Now over the cause or the lifetime of the test Engineer spends, on average, 4.5 times more time maintaining the test compared to the time spent writing the test. A lengthy calculation of why it is 4.5 is provided here.
This makes an easy formula for test maintenance per test:
Price of maintaining a test = (Price of building a test) * 4.5
In our example, it would be $1,000 * 4.5 = $4,500 per test.
The total overall price of a test is, obviously, a sum of the price of building a test and the price of maintaining a test which comes down to:
Total price of a test = (Price of building a test) + (Price of maintaining a test)
In our example, the price of a test is $5,500 per test.
- Allows even Manual Testers (QA analysts) to build tests
- Allows to build tests 15X faster
- Requires up to 200X less time spent maintaining those tests
To calculate the ROI, let’s first estimate how many more tests we can build within 12 months: you can build 15X more tests with the same team, resulting in 240 * 15 = 3,600 tests. Let’s imagine that 3,600 is the number of test cases you have in total.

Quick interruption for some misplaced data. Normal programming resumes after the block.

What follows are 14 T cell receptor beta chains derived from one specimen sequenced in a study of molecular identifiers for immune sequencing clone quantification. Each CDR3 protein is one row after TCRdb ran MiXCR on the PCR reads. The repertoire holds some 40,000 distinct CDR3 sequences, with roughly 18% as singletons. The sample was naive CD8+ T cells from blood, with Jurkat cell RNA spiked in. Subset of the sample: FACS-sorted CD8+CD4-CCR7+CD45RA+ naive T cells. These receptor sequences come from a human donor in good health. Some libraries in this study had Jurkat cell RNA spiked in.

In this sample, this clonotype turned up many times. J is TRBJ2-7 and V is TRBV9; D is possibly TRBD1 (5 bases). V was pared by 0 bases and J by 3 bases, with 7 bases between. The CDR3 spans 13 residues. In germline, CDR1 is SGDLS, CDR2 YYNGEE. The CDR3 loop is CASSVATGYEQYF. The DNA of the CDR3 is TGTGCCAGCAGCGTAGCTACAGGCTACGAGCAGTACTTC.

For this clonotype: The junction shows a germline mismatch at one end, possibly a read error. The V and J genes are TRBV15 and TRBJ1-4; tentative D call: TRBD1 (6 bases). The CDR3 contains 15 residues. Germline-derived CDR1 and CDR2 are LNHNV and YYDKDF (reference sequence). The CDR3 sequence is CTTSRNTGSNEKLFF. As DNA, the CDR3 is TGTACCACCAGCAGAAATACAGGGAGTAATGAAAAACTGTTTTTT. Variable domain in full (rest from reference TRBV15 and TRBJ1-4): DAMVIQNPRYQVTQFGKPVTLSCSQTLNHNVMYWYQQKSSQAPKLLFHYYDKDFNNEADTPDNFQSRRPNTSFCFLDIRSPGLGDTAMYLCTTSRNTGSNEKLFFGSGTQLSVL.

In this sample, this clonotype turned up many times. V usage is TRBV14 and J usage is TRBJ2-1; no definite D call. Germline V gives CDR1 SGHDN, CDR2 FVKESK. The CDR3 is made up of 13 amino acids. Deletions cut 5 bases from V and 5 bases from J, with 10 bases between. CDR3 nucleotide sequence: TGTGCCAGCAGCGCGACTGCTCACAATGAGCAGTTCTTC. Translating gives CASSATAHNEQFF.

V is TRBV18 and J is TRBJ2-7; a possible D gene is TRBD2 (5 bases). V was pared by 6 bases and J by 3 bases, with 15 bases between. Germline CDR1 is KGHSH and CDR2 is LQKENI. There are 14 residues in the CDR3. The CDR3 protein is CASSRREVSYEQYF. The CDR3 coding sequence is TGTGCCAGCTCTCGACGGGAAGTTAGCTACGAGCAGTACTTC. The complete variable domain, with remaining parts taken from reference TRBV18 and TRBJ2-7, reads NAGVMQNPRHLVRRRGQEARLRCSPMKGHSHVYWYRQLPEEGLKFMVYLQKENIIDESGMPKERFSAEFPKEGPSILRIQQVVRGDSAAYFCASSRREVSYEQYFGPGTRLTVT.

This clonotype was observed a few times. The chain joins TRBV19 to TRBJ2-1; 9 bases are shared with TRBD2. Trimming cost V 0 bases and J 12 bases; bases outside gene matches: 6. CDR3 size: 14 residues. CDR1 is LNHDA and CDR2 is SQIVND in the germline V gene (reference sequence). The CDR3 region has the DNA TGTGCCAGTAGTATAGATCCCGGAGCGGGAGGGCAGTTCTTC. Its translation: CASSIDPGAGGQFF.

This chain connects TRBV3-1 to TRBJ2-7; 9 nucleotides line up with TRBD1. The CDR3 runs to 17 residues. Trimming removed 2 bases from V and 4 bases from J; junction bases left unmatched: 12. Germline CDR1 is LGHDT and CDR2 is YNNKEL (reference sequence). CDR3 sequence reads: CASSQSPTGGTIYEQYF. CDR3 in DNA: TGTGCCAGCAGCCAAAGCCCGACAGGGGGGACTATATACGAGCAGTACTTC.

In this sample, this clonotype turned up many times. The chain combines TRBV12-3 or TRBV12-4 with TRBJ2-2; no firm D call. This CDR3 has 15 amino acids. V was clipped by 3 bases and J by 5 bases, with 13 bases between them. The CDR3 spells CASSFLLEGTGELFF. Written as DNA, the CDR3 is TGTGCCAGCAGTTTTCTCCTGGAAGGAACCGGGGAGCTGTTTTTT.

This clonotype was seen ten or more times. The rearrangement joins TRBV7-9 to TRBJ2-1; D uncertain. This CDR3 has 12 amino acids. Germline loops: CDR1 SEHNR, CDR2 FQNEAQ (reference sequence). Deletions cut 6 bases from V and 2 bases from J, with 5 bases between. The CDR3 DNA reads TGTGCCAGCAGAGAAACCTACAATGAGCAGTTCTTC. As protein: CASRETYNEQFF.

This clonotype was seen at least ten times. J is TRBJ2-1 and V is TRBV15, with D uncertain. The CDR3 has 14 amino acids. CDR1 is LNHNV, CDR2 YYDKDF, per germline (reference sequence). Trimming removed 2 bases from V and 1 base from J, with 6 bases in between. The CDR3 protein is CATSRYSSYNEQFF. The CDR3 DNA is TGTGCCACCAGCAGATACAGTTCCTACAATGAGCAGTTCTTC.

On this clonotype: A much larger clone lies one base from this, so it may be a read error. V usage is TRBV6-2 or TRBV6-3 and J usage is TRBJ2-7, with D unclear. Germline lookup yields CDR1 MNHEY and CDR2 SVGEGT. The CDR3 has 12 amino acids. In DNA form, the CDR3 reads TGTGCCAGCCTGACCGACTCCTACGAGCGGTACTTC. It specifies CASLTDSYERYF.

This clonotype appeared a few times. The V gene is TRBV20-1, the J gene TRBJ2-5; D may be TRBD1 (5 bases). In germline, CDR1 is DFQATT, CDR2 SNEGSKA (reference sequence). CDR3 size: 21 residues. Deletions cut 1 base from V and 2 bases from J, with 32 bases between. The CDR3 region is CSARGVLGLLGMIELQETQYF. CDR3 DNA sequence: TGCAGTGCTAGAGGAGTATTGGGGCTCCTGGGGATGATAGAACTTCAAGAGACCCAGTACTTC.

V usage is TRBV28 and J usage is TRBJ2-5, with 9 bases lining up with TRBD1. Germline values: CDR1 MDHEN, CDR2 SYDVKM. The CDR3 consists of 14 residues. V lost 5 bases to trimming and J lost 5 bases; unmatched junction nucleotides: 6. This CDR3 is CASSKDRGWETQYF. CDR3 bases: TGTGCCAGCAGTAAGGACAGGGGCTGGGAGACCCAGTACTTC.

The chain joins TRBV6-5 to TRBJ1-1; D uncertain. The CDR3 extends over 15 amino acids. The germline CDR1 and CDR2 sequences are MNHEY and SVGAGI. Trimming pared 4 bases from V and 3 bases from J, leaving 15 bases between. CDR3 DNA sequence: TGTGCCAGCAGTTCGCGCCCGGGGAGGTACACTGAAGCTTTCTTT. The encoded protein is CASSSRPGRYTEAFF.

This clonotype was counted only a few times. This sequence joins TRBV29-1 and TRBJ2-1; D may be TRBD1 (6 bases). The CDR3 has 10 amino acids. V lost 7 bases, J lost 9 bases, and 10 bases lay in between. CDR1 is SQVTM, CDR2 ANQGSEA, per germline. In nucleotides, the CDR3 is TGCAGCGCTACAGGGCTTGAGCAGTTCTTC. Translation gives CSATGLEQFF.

With the current (coded) setup, you might hope to get to this number within 15 years (3600 tests divided by 240 tests/yr), spending $240,000 * 15 = $3.6 Million.
If you can do it within one year, it will cost you $240,000 with the same resources. Therefore, resulting in savings of $3,600,000 – $240,000 = $3,36 Million.
On top of that, you’ll save 4.5 of that number of maintaining those tests. Resulting in additional $3,36 * 4.5 – 3,36 * 4.5 / 200= $15 Million in savings.
Impressive, isn’t it? This is how the ROI of switching to an excellent codeless test automation tool is calculated.